Capital Art Gallery with a Focus on “The Beauty of Washington

40 Massachusetts Ave., N.E., Union Station Street Level, West Hall #152, Washington, D.C. 20002-4285, (202) 289-9882-Gallery, (703) 995-0841-FAX, E-Mail: CapitalArt@Verizon.net , Web Site: www.CapitalArt.wikispaces.com

The National Cherry Blossom Festival is an annual spring celebration in Washington, D.C. commemorating the March 27, 1912, gift to the city of Japanese cherry trees from Mayor Yukio Ozaki of Tokyo. Mayor Ozaki donated the trees in an effort to enhance the growing friendship between the United States and Japan and also celebrate the continued close relationship between the two peoples. In a simple ceremony on March 27, 1912, First Lady Helen Herron Taft and Viscountess Chinda, wife of the Japanese ambassador, planted the first two of these trees on the north bank of the Tidal Basin in West Potomac Park. By 1915 the United States government had responded with a gift of flowering dogwood trees to the people of Japan. In 1927, a group of American school children reenacted the initial planting; the first festival was held in 1935, sponsored by civic groups in the nation's capital. Three thousand, eight hundred more trees were accepted in 1965 by First Lady Lady Bird Johnson. In 1981 the cycle of giving came full circle. Japanese horticulturalists came to take cuttings from the trees in Washington, D.C. to replace Yoshino cherry trees in Japan that had been destroyed in a flood. With this return gift, the trees again fulfilled their roles as a symbol and agent of friendship. The most recent event in this cycle occurred in the fall of 1999. It involved the formal planting in the Tidal Basin of a new generation of cuttings from a famous Japanese cherry tree in Gifu Prefecture reputed to be over 1500 years old. In 1994 the Festival was expanded to two weeks to accommodate the many activities that happen during the trees blooming. Today the National Cherry Blossom Festival is coordinated by the National Cherry Blossom Festival, Inc., an umbrella organization consisting of representatives of business, civic and governmental organizations. More than 700,000 people visit Washington each year to admire the blossoming cherry trees that herald the beginning of spring in the nation's capital.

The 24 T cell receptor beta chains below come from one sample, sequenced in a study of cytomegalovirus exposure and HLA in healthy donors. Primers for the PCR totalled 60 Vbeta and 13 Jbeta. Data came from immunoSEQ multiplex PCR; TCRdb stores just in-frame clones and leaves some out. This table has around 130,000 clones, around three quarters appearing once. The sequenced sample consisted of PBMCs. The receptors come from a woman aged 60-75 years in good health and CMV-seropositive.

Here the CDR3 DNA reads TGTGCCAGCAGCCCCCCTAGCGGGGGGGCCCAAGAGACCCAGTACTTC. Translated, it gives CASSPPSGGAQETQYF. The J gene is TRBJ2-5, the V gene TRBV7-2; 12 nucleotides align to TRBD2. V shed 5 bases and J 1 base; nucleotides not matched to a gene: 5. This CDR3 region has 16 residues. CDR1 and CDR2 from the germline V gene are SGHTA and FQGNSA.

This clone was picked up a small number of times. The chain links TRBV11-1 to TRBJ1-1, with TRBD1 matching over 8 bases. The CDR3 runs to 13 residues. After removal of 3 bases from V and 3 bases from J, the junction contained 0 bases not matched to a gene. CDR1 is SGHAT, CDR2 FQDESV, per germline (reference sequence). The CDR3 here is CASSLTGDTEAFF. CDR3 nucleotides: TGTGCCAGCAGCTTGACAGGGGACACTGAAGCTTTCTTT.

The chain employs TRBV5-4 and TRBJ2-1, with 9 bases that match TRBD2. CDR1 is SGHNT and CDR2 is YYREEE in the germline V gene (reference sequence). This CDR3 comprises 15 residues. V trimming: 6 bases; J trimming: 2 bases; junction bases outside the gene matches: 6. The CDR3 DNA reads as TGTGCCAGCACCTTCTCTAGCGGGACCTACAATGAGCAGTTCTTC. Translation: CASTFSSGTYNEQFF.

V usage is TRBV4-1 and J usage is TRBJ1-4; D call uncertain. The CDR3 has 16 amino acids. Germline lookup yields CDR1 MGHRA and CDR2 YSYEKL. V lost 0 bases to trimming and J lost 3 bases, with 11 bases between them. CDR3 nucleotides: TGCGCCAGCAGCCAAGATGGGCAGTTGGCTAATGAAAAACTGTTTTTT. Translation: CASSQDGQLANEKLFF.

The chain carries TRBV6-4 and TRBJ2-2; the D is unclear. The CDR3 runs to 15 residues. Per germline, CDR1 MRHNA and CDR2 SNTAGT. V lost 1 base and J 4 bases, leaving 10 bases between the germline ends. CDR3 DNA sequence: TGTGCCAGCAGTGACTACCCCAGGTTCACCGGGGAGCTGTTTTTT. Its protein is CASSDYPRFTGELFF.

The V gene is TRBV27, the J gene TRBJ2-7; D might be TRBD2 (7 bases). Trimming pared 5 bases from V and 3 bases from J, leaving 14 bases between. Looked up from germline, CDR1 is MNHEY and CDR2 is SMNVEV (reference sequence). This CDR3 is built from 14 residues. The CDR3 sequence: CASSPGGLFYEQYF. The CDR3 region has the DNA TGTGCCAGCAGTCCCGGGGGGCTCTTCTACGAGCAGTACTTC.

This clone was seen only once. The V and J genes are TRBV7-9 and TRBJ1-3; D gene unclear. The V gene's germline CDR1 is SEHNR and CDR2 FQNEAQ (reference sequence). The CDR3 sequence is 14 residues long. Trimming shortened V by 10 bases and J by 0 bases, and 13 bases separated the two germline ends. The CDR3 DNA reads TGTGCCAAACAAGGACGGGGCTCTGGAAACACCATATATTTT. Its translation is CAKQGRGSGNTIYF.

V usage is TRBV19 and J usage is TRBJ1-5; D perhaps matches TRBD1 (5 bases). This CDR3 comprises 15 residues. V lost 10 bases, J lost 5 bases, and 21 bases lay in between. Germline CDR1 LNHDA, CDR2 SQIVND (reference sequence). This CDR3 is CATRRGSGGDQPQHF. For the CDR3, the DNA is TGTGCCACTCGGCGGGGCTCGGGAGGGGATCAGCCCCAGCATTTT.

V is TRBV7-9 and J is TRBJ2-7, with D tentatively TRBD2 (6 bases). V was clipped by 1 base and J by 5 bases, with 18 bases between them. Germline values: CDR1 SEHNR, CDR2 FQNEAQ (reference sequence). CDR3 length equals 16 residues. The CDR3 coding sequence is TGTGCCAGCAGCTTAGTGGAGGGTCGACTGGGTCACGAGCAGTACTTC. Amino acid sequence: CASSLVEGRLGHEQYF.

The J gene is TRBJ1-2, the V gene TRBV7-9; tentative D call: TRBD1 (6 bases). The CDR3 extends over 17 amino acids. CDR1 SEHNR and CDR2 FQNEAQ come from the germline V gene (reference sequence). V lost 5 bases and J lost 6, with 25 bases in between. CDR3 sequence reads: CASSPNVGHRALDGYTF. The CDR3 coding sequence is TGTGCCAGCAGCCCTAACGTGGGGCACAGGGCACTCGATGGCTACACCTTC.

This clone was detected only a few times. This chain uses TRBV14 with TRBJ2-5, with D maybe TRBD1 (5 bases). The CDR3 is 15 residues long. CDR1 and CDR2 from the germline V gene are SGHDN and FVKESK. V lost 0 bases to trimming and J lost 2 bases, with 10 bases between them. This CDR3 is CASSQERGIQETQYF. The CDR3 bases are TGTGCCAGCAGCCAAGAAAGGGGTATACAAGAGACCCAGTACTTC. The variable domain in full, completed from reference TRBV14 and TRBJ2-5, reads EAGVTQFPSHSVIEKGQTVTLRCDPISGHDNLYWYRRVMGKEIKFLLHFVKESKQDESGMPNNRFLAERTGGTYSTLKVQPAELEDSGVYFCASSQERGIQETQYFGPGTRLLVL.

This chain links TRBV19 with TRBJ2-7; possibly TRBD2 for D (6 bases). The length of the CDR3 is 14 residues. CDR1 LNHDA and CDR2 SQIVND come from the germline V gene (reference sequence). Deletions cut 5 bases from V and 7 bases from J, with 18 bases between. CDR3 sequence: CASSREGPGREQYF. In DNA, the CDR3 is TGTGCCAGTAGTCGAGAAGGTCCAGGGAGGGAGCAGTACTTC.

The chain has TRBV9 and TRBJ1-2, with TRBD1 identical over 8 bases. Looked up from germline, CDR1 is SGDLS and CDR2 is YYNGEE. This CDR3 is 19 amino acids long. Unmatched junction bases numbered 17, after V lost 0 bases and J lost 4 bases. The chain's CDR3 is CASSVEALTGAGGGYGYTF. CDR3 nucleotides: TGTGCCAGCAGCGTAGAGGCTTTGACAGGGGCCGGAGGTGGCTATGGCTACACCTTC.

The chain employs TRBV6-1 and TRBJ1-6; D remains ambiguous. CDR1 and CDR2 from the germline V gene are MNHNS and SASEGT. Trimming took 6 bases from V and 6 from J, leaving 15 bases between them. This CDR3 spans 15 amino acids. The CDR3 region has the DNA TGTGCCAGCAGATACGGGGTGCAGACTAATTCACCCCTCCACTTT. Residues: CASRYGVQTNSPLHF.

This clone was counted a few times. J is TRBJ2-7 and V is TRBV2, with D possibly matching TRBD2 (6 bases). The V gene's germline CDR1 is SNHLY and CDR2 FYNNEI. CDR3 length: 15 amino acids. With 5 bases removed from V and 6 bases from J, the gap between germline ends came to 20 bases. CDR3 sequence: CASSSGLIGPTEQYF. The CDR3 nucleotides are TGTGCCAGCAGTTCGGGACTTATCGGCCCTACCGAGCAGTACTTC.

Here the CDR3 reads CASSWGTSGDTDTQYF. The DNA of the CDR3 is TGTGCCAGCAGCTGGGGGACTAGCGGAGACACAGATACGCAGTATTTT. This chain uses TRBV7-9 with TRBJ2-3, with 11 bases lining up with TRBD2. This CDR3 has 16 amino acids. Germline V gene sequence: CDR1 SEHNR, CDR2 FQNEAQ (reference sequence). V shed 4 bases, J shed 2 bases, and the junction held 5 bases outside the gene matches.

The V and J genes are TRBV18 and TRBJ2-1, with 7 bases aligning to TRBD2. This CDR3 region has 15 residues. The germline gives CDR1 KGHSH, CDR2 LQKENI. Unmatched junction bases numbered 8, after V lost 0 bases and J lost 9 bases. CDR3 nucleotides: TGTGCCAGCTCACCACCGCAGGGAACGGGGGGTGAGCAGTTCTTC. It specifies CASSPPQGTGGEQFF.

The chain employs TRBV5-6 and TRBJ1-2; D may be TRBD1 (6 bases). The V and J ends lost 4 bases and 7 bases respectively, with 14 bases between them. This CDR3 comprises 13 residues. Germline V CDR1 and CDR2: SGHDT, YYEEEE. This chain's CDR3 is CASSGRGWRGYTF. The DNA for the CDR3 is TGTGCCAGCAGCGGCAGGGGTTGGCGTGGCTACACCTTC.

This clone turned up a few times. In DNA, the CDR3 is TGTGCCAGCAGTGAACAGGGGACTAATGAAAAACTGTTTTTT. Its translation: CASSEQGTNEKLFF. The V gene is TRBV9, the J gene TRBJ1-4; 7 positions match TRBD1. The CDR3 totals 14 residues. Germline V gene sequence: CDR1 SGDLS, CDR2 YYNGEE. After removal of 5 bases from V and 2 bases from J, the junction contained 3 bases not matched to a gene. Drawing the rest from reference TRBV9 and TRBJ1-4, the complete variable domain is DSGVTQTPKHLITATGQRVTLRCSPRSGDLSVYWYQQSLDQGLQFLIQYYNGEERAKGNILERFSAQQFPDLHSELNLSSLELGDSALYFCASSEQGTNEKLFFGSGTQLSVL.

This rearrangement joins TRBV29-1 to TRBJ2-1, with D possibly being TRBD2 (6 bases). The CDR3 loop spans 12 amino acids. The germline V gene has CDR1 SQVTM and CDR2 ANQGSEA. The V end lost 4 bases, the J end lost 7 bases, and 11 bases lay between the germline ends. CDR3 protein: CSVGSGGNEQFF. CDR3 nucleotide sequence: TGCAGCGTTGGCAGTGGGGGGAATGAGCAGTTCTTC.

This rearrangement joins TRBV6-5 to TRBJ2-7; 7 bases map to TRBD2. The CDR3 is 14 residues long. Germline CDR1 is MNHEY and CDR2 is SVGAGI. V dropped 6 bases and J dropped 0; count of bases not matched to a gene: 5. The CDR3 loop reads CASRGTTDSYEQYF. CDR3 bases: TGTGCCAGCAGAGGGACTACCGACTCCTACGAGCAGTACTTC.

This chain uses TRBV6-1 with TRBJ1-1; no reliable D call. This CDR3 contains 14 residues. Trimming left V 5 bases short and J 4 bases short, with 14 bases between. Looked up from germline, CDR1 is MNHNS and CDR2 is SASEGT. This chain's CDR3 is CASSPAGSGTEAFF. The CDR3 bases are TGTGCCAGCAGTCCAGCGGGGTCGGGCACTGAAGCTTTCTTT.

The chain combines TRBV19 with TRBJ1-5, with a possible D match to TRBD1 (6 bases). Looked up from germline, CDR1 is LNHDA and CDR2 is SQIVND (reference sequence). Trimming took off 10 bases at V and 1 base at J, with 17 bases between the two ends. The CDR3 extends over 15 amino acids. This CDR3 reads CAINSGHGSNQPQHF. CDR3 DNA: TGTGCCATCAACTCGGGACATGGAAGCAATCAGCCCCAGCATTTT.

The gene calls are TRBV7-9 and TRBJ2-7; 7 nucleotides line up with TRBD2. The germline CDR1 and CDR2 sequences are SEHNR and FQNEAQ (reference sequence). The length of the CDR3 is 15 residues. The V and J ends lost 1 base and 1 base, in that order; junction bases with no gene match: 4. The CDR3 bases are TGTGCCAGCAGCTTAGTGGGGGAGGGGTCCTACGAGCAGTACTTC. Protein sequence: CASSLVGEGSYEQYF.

The Jefferson Memorial page also contains cherry blossom pictures.

Web site is under construction; additional photographs will be periodically added.

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